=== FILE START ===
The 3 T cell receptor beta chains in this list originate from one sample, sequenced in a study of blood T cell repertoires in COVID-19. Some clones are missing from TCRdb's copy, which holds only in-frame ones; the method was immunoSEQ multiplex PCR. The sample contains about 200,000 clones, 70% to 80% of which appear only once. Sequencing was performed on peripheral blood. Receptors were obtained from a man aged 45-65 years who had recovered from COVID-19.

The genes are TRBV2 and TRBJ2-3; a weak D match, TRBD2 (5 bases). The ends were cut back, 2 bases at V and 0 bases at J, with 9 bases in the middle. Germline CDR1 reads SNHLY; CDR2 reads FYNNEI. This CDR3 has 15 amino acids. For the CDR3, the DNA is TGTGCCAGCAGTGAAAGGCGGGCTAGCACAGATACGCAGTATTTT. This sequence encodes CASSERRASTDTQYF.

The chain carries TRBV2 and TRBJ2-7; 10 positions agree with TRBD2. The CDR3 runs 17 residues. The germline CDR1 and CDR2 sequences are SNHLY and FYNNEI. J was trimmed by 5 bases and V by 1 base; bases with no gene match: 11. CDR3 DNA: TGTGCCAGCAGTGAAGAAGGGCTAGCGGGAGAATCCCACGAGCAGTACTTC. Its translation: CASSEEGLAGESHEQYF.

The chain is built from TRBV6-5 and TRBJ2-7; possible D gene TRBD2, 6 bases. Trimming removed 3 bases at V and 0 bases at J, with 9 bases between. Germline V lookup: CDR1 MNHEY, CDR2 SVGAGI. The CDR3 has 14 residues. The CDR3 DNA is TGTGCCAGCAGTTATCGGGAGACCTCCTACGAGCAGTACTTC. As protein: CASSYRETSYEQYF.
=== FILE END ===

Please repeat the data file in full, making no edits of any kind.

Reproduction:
The 3 T cell receptor beta chains in this list originate from one sample, sequenced in a study of blood T cell repertoires in COVID-19. Some clones are missing from TCRdb's copy, which holds only in-frame ones; the method was immunoSEQ multiplex PCR. The sample contains about 200,000 clones, 70% to 80% of which appear only once. Sequencing was performed on peripheral blood. Receptors were obtained from a man aged 45-65 years who had recovered from COVID-19.

The genes are TRBV2 and TRBJ2-3; a weak D match, TRBD2 (5 bases). The ends were cut back, 2 bases at V and 0 bases at J, with 9 bases in the middle. Germline CDR1 reads SNHLY; CDR2 reads FYNNEI. This CDR3 has 15 amino acids. For the CDR3, the DNA is TGTGCCAGCAGTGAAAGGCGGGCTAGCACAGATACGCAGTATTTT. This sequence encodes CASSERRASTDTQYF.

The chain carries TRBV2 and TRBJ2-7; 10 positions agree with TRBD2. The CDR3 runs 17 residues. The germline CDR1 and CDR2 sequences are SNHLY and FYNNEI. J was trimmed by 5 bases and V by 1 base; bases with no gene match: 11. CDR3 DNA: TGTGCCAGCAGTGAAGAAGGGCTAGCGGGAGAATCCCACGAGCAGTACTTC. Its translation: CASSEEGLAGESHEQYF.

The chain is built from TRBV6-5 and TRBJ2-7; possible D gene TRBD2, 6 bases. Trimming removed 3 bases at V and 0 bases at J, with 9 bases between. Germline V lookup: CDR1 MNHEY, CDR2 SVGAGI. The CDR3 has 14 residues. The CDR3 DNA is TGTGCCAGCAGTTATCGGGAGACCTCCTACGAGCAGTACTTC. As protein: CASSYRETSYEQYF.